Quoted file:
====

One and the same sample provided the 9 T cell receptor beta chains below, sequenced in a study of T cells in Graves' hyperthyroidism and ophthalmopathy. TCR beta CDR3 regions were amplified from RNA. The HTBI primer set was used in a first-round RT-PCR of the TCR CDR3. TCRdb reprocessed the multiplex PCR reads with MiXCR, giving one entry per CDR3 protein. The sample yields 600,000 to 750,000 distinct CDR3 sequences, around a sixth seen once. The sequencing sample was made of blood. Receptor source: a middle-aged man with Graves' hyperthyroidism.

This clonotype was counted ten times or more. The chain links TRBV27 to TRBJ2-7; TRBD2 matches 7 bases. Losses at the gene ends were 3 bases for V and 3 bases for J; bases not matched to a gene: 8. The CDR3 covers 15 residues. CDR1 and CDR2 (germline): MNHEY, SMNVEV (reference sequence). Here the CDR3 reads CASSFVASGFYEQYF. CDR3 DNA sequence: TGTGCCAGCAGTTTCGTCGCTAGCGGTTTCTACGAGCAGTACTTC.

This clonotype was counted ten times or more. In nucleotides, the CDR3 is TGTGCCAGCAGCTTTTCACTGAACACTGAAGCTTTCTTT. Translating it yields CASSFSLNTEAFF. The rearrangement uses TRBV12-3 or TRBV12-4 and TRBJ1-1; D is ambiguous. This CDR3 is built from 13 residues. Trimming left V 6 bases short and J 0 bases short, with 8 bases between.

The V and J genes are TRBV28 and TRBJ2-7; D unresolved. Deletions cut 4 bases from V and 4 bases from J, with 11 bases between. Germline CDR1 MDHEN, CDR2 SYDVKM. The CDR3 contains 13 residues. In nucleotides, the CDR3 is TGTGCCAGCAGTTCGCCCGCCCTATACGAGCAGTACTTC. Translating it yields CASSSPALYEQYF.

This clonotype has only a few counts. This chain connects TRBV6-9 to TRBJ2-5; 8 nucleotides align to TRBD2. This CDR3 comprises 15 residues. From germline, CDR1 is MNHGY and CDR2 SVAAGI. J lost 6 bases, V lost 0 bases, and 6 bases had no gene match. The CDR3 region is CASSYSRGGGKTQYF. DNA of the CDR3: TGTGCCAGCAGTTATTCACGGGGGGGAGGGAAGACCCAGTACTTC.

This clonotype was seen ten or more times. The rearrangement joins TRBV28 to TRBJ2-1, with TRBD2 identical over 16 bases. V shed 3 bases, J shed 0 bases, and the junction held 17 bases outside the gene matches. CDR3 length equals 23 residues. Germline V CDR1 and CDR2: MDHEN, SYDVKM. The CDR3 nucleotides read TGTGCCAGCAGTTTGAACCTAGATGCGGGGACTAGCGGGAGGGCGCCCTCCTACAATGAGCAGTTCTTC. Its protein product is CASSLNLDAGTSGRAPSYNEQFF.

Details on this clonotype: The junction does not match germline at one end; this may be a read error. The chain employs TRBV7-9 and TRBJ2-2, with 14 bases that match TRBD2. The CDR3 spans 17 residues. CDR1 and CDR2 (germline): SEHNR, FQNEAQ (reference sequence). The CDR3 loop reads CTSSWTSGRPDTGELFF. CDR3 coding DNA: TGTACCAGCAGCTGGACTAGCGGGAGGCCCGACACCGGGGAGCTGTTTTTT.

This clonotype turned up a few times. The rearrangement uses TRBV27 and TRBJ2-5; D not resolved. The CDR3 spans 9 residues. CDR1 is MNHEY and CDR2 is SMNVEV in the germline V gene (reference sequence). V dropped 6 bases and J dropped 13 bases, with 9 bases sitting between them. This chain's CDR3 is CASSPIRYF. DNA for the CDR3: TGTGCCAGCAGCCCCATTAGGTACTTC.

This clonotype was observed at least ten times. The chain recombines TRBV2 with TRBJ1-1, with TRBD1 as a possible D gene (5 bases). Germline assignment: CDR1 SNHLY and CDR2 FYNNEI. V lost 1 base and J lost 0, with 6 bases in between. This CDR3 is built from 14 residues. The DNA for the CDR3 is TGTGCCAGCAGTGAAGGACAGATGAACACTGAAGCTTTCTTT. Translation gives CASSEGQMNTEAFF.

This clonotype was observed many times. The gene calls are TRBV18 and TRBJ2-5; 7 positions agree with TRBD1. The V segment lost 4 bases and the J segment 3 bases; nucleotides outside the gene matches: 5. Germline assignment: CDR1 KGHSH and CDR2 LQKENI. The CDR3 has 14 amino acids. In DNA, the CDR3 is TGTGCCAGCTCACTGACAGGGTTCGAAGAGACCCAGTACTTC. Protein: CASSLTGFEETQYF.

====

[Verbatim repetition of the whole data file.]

One and the same sample provided the 9 T cell receptor beta chains below, sequenced in a study of T cells in Graves' hyperthyroidism and ophthalmopathy. TCR beta CDR3 regions were amplified from RNA. The HTBI primer set was used in a first-round RT-PCR of the TCR CDR3. TCRdb reprocessed the multiplex PCR reads with MiXCR, giving one entry per CDR3 protein. The sample yields 600,000 to 750,000 distinct CDR3 sequences, around a sixth seen once. The sequencing sample was made of blood. Receptor source: a middle-aged man with Graves' hyperthyroidism.

This clonotype was counted ten times or more. The chain links TRBV27 to TRBJ2-7; TRBD2 matches 7 bases. Losses at the gene ends were 3 bases for V and 3 bases for J; bases not matched to a gene: 8. The CDR3 covers 15 residues. CDR1 and CDR2 (germline): MNHEY, SMNVEV (reference sequence). Here the CDR3 reads CASSFVASGFYEQYF. CDR3 DNA sequence: TGTGCCAGCAGTTTCGTCGCTAGCGGTTTCTACGAGCAGTACTTC.

This clonotype was counted ten times or more. In nucleotides, the CDR3 is TGTGCCAGCAGCTTTTCACTGAACACTGAAGCTTTCTTT. Translating it yields CASSFSLNTEAFF. The rearrangement uses TRBV12-3 or TRBV12-4 and TRBJ1-1; D is ambiguous. This CDR3 is built from 13 residues. Trimming left V 6 bases short and J 0 bases short, with 8 bases between.

The V and J genes are TRBV28 and TRBJ2-7; D unresolved. Deletions cut 4 bases from V and 4 bases from J, with 11 bases between. Germline CDR1 MDHEN, CDR2 SYDVKM. The CDR3 contains 13 residues. In nucleotides, the CDR3 is TGTGCCAGCAGTTCGCCCGCCCTATACGAGCAGTACTTC. Translating it yields CASSSPALYEQYF.

This clonotype has only a few counts. This chain connects TRBV6-9 to TRBJ2-5; 8 nucleotides align to TRBD2. This CDR3 comprises 15 residues. From germline, CDR1 is MNHGY and CDR2 SVAAGI. J lost 6 bases, V lost 0 bases, and 6 bases had no gene match. The CDR3 region is CASSYSRGGGKTQYF. DNA of the CDR3: TGTGCCAGCAGTTATTCACGGGGGGGAGGGAAGACCCAGTACTTC.

This clonotype was seen ten or more times. The rearrangement joins TRBV28 to TRBJ2-1, with TRBD2 identical over 16 bases. V shed 3 bases, J shed 0 bases, and the junction held 17 bases outside the gene matches. CDR3 length equals 23 residues. Germline V CDR1 and CDR2: MDHEN, SYDVKM. The CDR3 nucleotides read TGTGCCAGCAGTTTGAACCTAGATGCGGGGACTAGCGGGAGGGCGCCCTCCTACAATGAGCAGTTCTTC. Its protein product is CASSLNLDAGTSGRAPSYNEQFF.

Details on this clonotype: The junction does not match germline at one end; this may be a read error. The chain employs TRBV7-9 and TRBJ2-2, with 14 bases that match TRBD2. The CDR3 spans 17 residues. CDR1 and CDR2 (germline): SEHNR, FQNEAQ (reference sequence). The CDR3 loop reads CTSSWTSGRPDTGELFF. CDR3 coding DNA: TGTACCAGCAGCTGGACTAGCGGGAGGCCCGACACCGGGGAGCTGTTTTTT.

This clonotype turned up a few times. The rearrangement uses TRBV27 and TRBJ2-5; D not resolved. The CDR3 spans 9 residues. CDR1 is MNHEY and CDR2 is SMNVEV in the germline V gene (reference sequence). V dropped 6 bases and J dropped 13 bases, with 9 bases sitting between them. This chain's CDR3 is CASSPIRYF. DNA for the CDR3: TGTGCCAGCAGCCCCATTAGGTACTTC.

This clonotype was observed at least ten times. The chain recombines TRBV2 with TRBJ1-1, with TRBD1 as a possible D gene (5 bases). Germline assignment: CDR1 SNHLY and CDR2 FYNNEI. V lost 1 base and J lost 0, with 6 bases in between. This CDR3 is built from 14 residues. The DNA for the CDR3 is TGTGCCAGCAGTGAAGGACAGATGAACACTGAAGCTTTCTTT. Translation gives CASSEGQMNTEAFF.

This clonotype was observed many times. The gene calls are TRBV18 and TRBJ2-5; 7 positions agree with TRBD1. The V segment lost 4 bases and the J segment 3 bases; nucleotides outside the gene matches: 5. Germline assignment: CDR1 KGHSH and CDR2 LQKENI. The CDR3 has 14 amino acids. In DNA, the CDR3 is TGTGCCAGCTCACTGACAGGGTTCGAAGAGACCCAGTACTTC. Protein: CASSLTGFEETQYF.